Imagine here that the Zendo in the valley is our imperfect community of contemporary music. The mountaintop is the fantasy of “more important” work, even “real” work. But since the work of music won’t let us go — since it seems to be our lot in life, our dharma, to do it — how can we be sure that we are serving liberation and light during these days of political darkness?
II: Getting our own house in order
In her book Turning to One Another, Margaret Wheatley writes: “Nothing is more powerful than a community discovering what it cares about.” In the harrowing weeks after the election of Donald Trump, our society is indeed in the process of discovering what we care about. We are discovering where we draw the line: not only in our political alliances and our economic participation, but also in how we treat one another.
As contemporary music practitioners (and frankly, humans) in the 21st century, we have already been engaging in this process of discovery. We have been working for years—slowly and imperfectly—to acknowledge and untangle the injustices and shortcomings within our own community. I am thinking here of the session at New Music Gathering 2016 about safer spaces in new music (and the awesome accompanying zine); the panel at Darmstadt devoted to the legacy and future of women’s participation; radical writings at VAN magazine on race and the privilege of “choosing” a musical life; grassroots publications like Cacophony Magazine and FOCI Words. Through our writings, discussions, performances and compositions, we are publicly grappling with the fact that we’ve often failed, excluded, and alienated the most vulnerable members of society. These are the very same people, of course, that Trump’s ascent threatens most.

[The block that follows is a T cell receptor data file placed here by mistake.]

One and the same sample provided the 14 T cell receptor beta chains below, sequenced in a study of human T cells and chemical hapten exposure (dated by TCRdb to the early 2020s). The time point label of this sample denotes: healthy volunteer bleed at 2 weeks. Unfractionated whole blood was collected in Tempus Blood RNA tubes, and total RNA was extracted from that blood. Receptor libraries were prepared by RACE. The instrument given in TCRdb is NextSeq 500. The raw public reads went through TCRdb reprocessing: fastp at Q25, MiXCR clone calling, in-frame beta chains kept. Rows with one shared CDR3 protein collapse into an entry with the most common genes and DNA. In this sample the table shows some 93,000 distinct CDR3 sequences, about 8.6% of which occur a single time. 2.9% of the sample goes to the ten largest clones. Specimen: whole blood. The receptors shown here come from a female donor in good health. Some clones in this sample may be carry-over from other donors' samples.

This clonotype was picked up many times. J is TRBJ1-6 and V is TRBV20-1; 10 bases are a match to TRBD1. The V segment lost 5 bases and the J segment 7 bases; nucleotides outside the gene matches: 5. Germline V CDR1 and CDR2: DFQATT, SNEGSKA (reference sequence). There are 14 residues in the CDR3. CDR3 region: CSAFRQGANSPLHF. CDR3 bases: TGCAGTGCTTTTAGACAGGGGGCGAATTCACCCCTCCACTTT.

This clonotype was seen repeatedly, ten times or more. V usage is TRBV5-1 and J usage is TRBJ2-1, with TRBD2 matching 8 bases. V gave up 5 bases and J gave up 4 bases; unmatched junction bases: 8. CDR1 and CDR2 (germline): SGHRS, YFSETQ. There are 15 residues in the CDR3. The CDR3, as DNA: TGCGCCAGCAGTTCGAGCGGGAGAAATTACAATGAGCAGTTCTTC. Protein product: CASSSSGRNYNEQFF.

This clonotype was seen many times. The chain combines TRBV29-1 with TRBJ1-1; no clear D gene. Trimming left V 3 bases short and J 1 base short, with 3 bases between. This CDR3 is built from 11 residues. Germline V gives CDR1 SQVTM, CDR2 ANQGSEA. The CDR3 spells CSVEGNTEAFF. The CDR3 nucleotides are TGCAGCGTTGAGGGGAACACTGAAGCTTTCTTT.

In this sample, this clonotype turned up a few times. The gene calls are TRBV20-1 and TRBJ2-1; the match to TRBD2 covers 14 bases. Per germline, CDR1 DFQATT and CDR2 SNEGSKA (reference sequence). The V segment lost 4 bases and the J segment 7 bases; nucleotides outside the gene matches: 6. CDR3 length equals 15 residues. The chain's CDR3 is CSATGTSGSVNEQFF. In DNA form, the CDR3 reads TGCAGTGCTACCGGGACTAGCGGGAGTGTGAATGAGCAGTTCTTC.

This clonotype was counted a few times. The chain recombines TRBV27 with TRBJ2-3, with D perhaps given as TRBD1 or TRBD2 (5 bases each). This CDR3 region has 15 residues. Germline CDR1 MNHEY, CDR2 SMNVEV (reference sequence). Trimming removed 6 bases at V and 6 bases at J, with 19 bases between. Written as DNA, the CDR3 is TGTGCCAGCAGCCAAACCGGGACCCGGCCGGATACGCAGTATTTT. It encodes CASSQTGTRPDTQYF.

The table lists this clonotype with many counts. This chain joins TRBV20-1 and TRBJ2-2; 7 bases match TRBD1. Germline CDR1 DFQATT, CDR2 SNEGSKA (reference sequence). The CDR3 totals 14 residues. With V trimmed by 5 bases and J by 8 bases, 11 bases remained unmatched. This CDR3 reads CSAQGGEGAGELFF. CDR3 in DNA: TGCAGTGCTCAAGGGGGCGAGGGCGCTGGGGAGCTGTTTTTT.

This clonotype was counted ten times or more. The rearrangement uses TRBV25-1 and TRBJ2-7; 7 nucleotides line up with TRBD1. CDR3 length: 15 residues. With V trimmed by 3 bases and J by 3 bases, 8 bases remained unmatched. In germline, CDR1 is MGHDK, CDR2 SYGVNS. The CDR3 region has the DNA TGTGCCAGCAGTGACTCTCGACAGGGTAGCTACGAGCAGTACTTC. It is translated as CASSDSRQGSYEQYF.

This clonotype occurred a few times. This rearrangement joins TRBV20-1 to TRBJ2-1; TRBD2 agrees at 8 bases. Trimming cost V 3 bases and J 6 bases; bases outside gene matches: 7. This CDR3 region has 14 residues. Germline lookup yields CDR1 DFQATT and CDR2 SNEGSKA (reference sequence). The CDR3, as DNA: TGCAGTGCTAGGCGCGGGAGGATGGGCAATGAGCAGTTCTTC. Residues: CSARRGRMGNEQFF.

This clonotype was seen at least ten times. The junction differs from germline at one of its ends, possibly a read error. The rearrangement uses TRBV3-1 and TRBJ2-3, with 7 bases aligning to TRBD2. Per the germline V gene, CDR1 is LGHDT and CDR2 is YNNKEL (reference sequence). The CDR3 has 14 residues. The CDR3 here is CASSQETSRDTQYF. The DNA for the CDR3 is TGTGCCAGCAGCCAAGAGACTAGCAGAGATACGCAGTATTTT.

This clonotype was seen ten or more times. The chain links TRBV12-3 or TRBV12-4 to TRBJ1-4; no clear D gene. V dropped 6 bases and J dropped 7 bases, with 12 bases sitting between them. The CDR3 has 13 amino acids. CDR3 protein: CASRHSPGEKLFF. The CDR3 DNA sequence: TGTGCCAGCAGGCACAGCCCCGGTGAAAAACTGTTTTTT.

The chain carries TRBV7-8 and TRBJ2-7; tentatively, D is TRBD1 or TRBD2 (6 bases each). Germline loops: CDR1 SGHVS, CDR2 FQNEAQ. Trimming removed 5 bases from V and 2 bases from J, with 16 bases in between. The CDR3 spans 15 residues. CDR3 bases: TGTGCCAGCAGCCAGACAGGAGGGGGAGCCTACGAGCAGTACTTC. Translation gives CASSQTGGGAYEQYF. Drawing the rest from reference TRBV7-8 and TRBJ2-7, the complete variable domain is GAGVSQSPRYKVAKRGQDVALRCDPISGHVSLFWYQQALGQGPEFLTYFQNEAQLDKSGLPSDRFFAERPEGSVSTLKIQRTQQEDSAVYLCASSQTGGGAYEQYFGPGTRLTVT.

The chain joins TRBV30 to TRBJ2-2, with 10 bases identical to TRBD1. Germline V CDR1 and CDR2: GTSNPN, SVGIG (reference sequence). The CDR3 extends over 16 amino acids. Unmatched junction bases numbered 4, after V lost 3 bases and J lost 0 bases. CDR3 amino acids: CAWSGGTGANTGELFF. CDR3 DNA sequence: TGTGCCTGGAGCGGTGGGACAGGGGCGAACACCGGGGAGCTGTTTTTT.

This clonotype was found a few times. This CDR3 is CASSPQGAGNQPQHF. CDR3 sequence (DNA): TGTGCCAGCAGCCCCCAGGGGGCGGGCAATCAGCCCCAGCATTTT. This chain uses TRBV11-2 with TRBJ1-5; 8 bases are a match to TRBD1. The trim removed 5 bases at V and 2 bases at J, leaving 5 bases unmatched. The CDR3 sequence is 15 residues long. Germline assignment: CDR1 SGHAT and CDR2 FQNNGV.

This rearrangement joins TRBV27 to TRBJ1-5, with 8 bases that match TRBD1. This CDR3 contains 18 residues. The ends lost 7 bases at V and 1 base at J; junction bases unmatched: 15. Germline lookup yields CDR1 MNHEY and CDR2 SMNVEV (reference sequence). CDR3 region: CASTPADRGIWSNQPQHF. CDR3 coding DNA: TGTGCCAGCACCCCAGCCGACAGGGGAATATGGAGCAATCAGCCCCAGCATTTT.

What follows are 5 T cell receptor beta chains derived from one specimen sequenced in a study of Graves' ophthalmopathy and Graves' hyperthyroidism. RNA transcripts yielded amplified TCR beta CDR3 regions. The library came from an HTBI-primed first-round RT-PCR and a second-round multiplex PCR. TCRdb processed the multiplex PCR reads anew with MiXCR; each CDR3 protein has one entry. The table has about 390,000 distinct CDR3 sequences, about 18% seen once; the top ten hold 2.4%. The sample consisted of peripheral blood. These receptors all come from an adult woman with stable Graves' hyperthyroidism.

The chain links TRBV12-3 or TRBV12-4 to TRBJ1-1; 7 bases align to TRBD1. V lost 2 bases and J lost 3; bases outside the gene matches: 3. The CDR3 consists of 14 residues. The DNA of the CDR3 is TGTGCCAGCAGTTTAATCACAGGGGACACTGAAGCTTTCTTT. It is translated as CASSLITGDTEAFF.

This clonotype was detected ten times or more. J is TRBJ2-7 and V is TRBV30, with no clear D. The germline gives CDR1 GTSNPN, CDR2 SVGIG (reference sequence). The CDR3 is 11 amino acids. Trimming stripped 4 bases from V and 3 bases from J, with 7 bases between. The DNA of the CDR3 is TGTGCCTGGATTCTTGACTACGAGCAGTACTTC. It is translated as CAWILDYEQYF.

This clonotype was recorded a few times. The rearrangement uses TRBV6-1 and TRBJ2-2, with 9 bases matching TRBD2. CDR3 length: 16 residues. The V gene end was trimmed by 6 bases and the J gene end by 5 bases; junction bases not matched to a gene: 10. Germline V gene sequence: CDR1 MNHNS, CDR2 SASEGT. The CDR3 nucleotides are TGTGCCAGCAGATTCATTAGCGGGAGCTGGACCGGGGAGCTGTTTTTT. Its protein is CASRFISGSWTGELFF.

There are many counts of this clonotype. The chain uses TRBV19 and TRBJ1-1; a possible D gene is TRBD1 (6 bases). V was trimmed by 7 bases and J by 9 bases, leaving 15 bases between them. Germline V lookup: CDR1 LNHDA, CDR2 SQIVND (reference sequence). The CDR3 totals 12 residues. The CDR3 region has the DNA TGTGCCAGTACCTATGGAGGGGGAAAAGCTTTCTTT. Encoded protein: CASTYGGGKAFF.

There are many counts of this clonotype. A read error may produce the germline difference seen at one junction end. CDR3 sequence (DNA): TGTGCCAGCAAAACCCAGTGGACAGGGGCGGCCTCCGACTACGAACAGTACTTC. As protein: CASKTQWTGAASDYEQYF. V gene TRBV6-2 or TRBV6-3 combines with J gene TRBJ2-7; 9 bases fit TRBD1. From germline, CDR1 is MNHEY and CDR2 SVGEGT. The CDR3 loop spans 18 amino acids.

If we ever thought that the work of healing and transformation within our own community was unimportant squabbling, we know better now. In fact, our society’s survival may hinge on our ability to grapple with our collective wounds. If we can remain conscious and sane, we can use our small community as a vital training ground for speaking wisely, listening well, and empowering the vulnerable.
It is also becoming clear that in Trump’s America, it will be important for those of us who possess privilege and security to loudly and clearly defend those who do not. Andrew Norman set a great post-electoral example, by using his Grawemeyer Award to draw attention to the lack of diversity in orchestral commissioning. When an interviewer at NPR suggested that the Grawemeyer might lead to more commissions for Norman, he retorted:
If I get more commissions, great, but maybe I can use this moment to talk about things that are important to me … For instance, this award has been given to three women out of its 30-year history. And to me that’s kind of an issue. And in all honesty, I’m a white man and I get lots of commissions and there are systemic reasons for that, reasons we should all be talking about. There are so many talented composers out there. Rather than giving me another commission, why aren’t we giving those people a commission?